While I am not getting ready for my first open water swim, I am starting to get more engaged in getting faster / better at the art of triathlon. I have the run portion (mostly) down; but should there be a swim strategy?
How do I handle choppy water or difficult crowds?
What is transition 1 like?
Although I am already considering one summer triathlon in particular (You can #JoinMe2020 at the #BigFootBR and use code “BRBF20” for a FREE trucker hat) sometimes, even the more basic questions need to be answered first, such as “what do you wear under the wetsuit?”
The swim will be in beautiful, clear Lake Geneva with expected water temperatures in the low 70s (wetsuits allowed below 78 degrees). The course will be rectangular in nature and will be patrolled and monitored by certified guards. There will be 4 minute time gaps between wave starts to facilitate ease of movement to and through the transition area. Different colored buoys will differentiate between Olympic and Sprint distances.
Back to what I would wear for this race.
I found a really thorough article on triathlon clothing which describes the ins and outs of what to wear from swim to run in a tri, so I won’t rewrite what was provided there. There are a few quick ways to answer this question, however, and Iwill attempt to do that here.
What Goes Under a Wetsuit?
In short, the best thing to wear under your wetsuit during a training swim or a race is exactly what you would wear for your bike and run legs of the event. Note that for men, this may or may not include your top — if you plan to simply wear a workout shirt for the latter two events, there is no way you want to get that wet during the swim. But for racers dressing up in your traditional tri gear, the wetsuit goes on right over it.
A good pair of tri shorts are key to the race, and as long if you have truly purchased shorts made specifically for triathlon, they should be low-profile and hardly be noticeable under your wetsuit. Tri shorts are fine to get wet in the water, and will dry quickly once you get out. They are also padded just enough to provide comfort on the bike, but not so much that they interfere with the run. Tri shorts are a key piece of equipment to have on for the whole race.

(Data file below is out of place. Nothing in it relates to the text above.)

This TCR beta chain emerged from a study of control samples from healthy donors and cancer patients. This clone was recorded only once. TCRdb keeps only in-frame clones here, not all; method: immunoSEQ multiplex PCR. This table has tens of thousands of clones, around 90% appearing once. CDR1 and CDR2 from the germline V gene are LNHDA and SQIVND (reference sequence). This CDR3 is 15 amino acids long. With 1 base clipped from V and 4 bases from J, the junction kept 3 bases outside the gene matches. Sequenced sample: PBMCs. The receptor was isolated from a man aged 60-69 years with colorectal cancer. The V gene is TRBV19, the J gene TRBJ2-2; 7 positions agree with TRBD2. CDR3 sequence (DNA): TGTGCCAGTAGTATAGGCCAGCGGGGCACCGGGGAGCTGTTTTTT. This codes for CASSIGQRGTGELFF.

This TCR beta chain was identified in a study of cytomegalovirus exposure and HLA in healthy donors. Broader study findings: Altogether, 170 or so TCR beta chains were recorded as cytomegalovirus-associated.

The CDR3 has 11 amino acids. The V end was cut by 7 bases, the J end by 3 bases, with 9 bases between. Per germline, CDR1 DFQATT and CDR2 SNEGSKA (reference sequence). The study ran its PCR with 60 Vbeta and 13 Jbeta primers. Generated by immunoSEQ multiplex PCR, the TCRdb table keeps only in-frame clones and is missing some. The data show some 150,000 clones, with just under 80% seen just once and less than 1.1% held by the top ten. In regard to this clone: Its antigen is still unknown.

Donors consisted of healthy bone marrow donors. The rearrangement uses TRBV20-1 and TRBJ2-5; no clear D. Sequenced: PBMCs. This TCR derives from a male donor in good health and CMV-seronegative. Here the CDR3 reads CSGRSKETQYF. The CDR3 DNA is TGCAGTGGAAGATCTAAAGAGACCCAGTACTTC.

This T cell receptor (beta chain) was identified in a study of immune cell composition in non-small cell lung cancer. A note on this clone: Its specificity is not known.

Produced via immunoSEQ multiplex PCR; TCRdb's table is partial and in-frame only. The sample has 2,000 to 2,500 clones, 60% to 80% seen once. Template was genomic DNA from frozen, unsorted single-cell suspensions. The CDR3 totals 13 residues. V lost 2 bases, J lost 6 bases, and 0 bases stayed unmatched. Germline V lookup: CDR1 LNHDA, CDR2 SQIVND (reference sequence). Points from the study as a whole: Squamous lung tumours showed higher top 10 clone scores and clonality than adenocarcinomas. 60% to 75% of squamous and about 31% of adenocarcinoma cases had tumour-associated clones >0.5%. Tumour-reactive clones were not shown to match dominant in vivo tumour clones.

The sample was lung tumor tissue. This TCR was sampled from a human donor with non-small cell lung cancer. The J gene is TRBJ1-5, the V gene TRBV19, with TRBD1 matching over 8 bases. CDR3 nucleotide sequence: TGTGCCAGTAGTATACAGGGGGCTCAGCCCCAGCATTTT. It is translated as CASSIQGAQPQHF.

As for the top, men and women might both consider wearing a singlet — a tri-specific top — which can also be worn under the wetsuit. This is designed to get soaking wet in the water, but then stay on for the bike and run legs. A good Tri top will not bunch up under the wetsuit, and will keep its form-fitting shape. Ditto for women sporting a sport top. Otherwise, you go shirtless for the swim and throw a running or workout shirt on at the first transition.
Those who go all-out and choose to wear an actual triathlon suit can easily wear that under the wetsuit. Triathlon suits are specifically designed to be worn for every leg of the race.
I am looking forward to the bike and run legs of the race. The one-lap course will be on gently rolling to hilly terrain in the scenic and predominantly rural countryside to the southwest of the park.
The run course will be completely in the state park on primarily off-road wooded and field terrain. I’ve done a triathlon in Gifford Pinchot State Park (here in PA) and that was mostly trail also. I think what I am most looking forward to is the scenic network of grassy trails. Trail running varies from flat to slightly undulating which (IMHO) is kind of helpful after charging through a bike ride.
The key is to remember that everything under your wetsuit will get very very wet — this might go without saying, but the wetsuit will not actually keep any of your clothing from making contact with water. Therefore, everything under the wetsuit needs to be made with quick dry technology, and any tri-specific singlets, shorts, or suits normally are.
As with everything tri-related, remember the mantra of “nothing new on race day.” Always test your wetsuit in a practice session, searing the exact clothing that you plan to use in the race, making sure it is both comfortable under the wetsuit as well as able to dry quickly once out of the water.